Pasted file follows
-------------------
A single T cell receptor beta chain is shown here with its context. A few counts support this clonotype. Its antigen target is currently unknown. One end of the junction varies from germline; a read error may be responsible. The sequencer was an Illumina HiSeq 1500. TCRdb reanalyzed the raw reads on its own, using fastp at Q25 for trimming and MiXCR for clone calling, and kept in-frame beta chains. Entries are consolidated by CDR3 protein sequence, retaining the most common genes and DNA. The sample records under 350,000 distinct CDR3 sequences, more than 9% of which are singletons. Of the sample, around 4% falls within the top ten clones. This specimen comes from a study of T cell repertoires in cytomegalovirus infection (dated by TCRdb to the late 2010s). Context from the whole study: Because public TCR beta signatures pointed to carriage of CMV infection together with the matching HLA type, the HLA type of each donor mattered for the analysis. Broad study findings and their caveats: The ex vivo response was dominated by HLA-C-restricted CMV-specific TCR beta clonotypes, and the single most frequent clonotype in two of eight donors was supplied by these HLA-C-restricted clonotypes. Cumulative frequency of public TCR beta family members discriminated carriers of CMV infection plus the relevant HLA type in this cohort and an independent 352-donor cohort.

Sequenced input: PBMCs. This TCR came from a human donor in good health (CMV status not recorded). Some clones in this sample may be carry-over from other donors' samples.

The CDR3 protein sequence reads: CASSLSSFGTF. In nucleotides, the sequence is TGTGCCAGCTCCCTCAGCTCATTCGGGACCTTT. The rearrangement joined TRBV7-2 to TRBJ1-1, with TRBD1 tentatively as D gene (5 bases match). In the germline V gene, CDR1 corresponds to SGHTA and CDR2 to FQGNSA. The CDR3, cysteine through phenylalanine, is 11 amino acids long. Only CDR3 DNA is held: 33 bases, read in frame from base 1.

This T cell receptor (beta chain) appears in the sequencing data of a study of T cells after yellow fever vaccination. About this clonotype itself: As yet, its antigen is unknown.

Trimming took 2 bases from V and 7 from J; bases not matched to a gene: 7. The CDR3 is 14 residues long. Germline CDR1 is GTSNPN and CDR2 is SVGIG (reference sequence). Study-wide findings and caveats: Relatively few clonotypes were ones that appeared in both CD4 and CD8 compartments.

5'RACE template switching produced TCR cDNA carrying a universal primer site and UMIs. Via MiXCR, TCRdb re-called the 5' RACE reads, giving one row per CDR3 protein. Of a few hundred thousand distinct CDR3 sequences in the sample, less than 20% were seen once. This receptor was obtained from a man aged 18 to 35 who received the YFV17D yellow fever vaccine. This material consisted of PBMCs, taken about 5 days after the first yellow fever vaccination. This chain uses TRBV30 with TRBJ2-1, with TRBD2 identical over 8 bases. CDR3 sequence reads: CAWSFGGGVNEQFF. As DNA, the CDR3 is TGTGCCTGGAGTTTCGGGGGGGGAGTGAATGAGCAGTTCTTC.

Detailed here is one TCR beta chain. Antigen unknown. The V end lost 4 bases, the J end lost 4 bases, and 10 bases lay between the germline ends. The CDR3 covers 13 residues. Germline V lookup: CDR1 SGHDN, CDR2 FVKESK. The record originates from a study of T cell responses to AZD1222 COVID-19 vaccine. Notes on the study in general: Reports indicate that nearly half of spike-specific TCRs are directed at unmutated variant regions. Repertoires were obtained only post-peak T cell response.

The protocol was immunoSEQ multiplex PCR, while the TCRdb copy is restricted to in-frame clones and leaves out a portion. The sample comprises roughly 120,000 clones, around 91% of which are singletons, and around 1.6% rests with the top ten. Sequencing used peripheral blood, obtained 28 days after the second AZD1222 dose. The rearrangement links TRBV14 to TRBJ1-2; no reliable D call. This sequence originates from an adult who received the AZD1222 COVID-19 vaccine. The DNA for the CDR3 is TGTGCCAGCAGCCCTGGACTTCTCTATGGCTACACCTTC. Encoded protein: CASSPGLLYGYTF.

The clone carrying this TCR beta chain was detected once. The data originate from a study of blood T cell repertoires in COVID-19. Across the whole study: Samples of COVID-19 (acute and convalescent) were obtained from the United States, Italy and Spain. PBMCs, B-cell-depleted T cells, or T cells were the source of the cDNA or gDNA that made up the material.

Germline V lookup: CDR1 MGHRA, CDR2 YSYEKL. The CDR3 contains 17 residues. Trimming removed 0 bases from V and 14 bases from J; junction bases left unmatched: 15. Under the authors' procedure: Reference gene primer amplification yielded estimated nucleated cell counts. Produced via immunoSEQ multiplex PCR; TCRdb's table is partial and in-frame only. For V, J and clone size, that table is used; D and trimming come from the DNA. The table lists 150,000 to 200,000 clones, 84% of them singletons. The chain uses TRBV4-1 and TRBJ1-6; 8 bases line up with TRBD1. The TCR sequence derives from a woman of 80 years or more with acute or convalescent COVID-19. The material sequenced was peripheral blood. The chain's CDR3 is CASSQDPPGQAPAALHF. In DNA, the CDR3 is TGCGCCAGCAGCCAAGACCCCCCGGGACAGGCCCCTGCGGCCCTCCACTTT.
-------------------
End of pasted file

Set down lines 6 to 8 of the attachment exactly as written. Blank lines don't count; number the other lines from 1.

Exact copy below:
5'RACE template switching produced TCR cDNA carrying a universal primer site and UMIs. Via MiXCR, TCRdb re-called the 5' RACE reads, giving one row per CDR3 protein. Of a few hundred thousand distinct CDR3 sequences in the sample, less than 20% were seen once. This receptor was obtained from a man aged 18 to 35 who received the YFV17D yellow fever vaccine. This material consisted of PBMCs, taken about 5 days after the first yellow fever vaccination. This chain uses TRBV30 with TRBJ2-1, with TRBD2 identical over 8 bases. CDR3 sequence reads: CAWSFGGGVNEQFF. As DNA, the CDR3 is TGTGCCTGGAGTTTCGGGGGGGGAGTGAATGAGCAGTTCTTC.

Detailed here is one TCR beta chain. Antigen unknown. The V end lost 4 bases, the J end lost 4 bases, and 10 bases lay between the germline ends. The CDR3 covers 13 residues. Germline V lookup: CDR1 SGHDN, CDR2 FVKESK. The record originates from a study of T cell responses to AZD1222 COVID-19 vaccine. Notes on the study in general: Reports indicate that nearly half of spike-specific TCRs are directed at unmutated variant regions. Repertoires were obtained only post-peak T cell response.

The protocol was immunoSEQ multiplex PCR, while the TCRdb copy is restricted to in-frame clones and leaves out a portion. The sample comprises roughly 120,000 clones, around 91% of which are singletons, and around 1.6% rests with the top ten. Sequencing used peripheral blood, obtained 28 days after the second AZD1222 dose. The rearrangement links TRBV14 to TRBJ1-2; no reliable D call. This sequence originates from an adult who received the AZD1222 COVID-19 vaccine. The DNA for the CDR3 is TGTGCCAGCAGCCCTGGACTTCTCTATGGCTACACCTTC. Encoded protein: CASSPGLLYGYTF.